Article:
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WATCH NOW: Margraves write the book for Little Free Libraries in Martinsville and Henry County

WATCH NOW: Margraves write the book for Little Free Libraries in Martinsville and Henry County

From the Martinsville-region COVID-19/coronavirus daily update from state, nation and world: July 17 series

A Ridgeway Eagle Scout’s project from five years ago continues to contribute to people across the region.

In 2015, Zachary Margrave made and set up five Little Free Libraries – at the Smith River Sports Complex, Jack Dalton Park, Fieldale Park, Dick and Willie Trail near Doyle Street and at the Philpott Marina.

Now, in conjunction with Martinsville Literary Club, a sixth one has been installed at the Dick and Willie Trailhead on Spruce Street.

Little Free Library, on the web at littlefreelibrary.org, is a non-profit organization that fosters neighborhood book exchanges around the world with small wooden boxes into which people can take and leave books to share, in public places. The book depositories registered through LFL are labeled with plaques with their identification numbers and marked on a map on the LFL website.

Little Free Library in this region has been a family effort that has kept up through the years.

Zachary Margrave’s mother, Melody Margrave, maintains the Facebook page for “Little Free Libraries of MHC,” and he and his father, Richard Margrave, have refurbished or repaired the sites as needed.

The family checks each one at least once a month to be sure it is stocked with books. Roger Adams of the county recreation department also helps keep them stocked, they said.

In the spring, when the Martinsville Literary Club wanted to do something to benefit the community, it came on board as a sponsor of a sixth Little Free Library that Richard Margrave built and installed at the new Dick and Willie trailhead at 1900 Spruce St.

The book club keeps that Little Free Library stocked, especially with books the club members had read for their meetings.

Any book donated by members of the book club is marked with a sticker that reads “Take a book, read it, return it or share with a friend. Our Mission is to inspire a love of reading, build community, and spark creativity by fostering neighborhood book exchanges.”

The book club registered the latest book depository with the LFL organization. For a one-time fee of about $50, the depository is listed on the LFL locator map, and it received a registration number-- No. 98171.

The city’s recreation department gave permission for the box to be located there, said Sue Rosser of the book club. Most of the area’s other LFLs are on county property under permission of the Henry County Parks & Recreation department.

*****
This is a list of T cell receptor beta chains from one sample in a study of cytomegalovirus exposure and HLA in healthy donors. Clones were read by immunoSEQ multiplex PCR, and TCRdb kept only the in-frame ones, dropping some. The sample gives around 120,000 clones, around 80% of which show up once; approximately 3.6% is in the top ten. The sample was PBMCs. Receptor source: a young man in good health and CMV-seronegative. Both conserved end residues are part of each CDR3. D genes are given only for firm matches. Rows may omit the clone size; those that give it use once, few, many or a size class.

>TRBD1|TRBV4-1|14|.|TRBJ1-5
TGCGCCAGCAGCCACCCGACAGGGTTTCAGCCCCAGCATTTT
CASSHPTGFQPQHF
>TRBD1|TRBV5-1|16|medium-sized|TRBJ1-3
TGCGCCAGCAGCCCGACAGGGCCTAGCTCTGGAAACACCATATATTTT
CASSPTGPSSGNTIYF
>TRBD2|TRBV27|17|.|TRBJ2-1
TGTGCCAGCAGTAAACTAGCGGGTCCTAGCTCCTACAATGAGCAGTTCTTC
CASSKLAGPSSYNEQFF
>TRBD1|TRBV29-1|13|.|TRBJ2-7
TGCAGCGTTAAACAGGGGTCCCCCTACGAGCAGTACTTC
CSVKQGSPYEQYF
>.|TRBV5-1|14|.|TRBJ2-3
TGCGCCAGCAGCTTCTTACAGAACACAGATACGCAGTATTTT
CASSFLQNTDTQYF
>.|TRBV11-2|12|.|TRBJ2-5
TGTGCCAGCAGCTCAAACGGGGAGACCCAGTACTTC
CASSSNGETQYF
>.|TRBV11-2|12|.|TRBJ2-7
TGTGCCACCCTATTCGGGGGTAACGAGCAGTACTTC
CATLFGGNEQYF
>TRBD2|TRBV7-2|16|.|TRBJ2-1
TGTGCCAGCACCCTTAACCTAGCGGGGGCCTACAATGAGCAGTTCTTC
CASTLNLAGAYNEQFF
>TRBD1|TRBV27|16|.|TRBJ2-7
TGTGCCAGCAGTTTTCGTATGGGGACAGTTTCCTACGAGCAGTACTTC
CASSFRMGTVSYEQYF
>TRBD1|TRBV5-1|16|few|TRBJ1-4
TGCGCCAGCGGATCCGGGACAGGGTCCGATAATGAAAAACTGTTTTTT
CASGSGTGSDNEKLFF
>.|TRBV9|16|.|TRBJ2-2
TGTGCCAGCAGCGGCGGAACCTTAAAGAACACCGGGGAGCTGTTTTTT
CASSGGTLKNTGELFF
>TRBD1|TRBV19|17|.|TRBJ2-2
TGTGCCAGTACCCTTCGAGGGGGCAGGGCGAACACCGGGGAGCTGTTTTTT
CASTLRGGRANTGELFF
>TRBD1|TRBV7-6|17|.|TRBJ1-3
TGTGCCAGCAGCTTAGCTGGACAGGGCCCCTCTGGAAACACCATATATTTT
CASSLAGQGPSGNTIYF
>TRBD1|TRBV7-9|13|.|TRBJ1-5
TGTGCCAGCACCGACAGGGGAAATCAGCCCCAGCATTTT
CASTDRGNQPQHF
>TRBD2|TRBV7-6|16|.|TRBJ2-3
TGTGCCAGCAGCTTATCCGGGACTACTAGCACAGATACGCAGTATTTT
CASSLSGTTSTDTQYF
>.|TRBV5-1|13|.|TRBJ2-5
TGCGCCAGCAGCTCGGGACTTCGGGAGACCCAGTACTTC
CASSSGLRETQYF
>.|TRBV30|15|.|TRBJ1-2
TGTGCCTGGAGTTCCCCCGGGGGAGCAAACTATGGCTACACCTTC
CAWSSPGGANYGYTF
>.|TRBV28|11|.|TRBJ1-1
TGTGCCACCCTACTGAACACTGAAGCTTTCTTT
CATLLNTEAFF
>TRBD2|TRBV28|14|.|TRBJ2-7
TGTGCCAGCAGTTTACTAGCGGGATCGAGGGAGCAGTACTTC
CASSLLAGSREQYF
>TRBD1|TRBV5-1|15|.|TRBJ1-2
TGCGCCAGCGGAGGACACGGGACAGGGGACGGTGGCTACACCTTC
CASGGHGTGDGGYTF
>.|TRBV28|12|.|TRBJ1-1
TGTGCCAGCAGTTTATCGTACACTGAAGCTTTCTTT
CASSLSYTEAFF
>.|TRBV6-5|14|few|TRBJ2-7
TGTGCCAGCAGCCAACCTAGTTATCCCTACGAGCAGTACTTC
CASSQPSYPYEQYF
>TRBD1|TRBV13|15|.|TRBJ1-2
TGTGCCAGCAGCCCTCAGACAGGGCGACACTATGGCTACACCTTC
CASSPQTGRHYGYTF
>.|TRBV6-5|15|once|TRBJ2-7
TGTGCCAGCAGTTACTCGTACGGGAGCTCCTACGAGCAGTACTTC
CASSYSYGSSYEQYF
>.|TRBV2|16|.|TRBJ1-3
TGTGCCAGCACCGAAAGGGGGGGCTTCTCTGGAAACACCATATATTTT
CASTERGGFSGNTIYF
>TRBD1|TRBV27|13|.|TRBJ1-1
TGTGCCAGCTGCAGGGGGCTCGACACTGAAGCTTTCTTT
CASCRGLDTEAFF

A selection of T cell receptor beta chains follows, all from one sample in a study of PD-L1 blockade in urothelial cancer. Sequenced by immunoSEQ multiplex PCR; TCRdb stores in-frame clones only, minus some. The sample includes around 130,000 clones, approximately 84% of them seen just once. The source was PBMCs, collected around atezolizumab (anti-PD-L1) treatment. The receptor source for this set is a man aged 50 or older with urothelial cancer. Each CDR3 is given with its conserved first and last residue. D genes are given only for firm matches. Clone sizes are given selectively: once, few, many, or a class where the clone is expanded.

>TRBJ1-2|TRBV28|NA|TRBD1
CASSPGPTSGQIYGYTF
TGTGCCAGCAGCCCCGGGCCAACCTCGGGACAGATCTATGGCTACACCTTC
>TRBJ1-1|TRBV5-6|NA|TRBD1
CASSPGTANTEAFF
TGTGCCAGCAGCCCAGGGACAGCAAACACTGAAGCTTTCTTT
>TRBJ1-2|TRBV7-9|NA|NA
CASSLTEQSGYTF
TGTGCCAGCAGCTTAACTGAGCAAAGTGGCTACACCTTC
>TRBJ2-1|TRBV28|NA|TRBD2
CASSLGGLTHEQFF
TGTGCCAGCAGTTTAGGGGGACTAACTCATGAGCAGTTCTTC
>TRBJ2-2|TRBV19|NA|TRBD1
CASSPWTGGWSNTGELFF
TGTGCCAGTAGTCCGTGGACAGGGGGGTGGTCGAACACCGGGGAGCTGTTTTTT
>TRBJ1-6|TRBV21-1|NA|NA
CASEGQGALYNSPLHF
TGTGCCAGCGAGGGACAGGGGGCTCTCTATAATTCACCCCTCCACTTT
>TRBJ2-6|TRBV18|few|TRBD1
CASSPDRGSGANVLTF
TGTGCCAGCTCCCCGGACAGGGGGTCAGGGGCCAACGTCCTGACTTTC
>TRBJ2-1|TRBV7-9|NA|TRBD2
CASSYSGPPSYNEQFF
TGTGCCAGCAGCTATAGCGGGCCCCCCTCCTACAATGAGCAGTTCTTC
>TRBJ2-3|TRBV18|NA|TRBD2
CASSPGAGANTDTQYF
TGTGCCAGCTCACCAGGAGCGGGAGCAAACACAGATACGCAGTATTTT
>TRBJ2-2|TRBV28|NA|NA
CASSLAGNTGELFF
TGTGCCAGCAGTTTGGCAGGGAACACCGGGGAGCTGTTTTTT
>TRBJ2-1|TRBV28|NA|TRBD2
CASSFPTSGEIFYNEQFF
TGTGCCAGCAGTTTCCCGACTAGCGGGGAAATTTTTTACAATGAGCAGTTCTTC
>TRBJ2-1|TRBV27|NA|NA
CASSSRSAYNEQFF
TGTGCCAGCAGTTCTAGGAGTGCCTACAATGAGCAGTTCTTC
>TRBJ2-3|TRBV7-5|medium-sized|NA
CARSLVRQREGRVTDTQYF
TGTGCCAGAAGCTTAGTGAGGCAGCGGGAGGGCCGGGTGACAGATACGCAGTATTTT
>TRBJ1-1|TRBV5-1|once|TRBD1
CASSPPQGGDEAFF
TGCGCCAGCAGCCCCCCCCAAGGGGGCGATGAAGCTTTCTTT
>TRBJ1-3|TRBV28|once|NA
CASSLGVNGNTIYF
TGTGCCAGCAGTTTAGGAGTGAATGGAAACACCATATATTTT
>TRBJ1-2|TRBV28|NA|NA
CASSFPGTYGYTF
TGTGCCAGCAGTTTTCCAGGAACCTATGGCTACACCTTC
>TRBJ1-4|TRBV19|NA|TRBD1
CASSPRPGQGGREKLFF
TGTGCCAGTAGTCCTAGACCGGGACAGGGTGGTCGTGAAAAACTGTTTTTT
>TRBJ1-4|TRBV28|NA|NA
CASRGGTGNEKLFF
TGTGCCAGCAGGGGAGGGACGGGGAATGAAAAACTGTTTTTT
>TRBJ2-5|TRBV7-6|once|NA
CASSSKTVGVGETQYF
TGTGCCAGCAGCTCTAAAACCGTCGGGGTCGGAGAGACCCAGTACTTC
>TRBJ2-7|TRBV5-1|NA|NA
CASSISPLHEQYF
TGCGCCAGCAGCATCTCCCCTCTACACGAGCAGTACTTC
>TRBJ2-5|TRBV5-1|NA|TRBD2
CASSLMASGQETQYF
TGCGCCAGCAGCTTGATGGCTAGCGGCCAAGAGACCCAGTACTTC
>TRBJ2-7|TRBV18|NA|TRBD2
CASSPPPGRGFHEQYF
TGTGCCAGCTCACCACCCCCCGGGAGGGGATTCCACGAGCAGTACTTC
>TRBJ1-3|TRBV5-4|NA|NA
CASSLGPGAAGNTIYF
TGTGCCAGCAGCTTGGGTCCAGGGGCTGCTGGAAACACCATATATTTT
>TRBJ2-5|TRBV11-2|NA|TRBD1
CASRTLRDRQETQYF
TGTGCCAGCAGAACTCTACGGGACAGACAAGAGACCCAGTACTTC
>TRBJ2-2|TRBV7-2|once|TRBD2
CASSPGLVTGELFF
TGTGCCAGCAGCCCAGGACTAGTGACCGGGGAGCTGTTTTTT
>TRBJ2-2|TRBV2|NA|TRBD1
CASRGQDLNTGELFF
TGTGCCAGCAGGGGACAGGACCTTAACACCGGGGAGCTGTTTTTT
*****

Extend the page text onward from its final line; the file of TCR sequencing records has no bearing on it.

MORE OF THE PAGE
Zachary Margrave said he chose the idea of LFL as his Eagle Scout project because “it was something different, more interesting than building a bench or picnic table like everyone usually does. I like reading. It seemed appropriate.”

It became more appropriate for him than he may have realized five years ago: Now Margrave, a recent graduate of Roanoke College, works for the Collinsville Library.

He learned woodworking from his father and his grandfather, the late Sam “Pete” Crawley. Now Crawley’s woodworking tools are in the Margraves’ basement.

Each of these three generations created a LFL with a design unique to the area where it’s placed. The one at the sports complex is styled and painted to match the buildings at the sports complex, and the one at the marina resembles a lighthouse.

Inspired by the idea, neighbor Tonie McMillan made one for outside Starling Avenue Baptist Church, Melody Margrave said. It features a painting of a longtime Starling Avenue pastor, the late David Adkins.

Zachary Margrave said he and his father have been maintaining the LFLs “more out of necessity. If we didn’t, they would have been torn down years ago.”

“Being out in the weather is rough on them,” Richard Margrave said. “The door is usually the casualty.”

Sometimes people are rough on them, too: On a regular basis, the Musgraves discover the LFL in Fieldale to be filled with gravel.

Now the Fieldale LFL is due for a major overhaul, because it was submerged in the flooding that happened in the area in May.

When the pandemic lockdown initially hit the area, the books were removed, and the LFLs were closed by order of the county parks and recreation department.

Since they’ve been opened back up, they have been better stocked than usual, the Margraves said, attributing that to people clearing out their houses while at home during lockdown.

“In an ideal world, they’d be self-sustaining,” Zachary Margrave said.

Holly Kozelsky is a writer for the Martinsville Bulletin; contact her at 276-638-8801 ext. 243.

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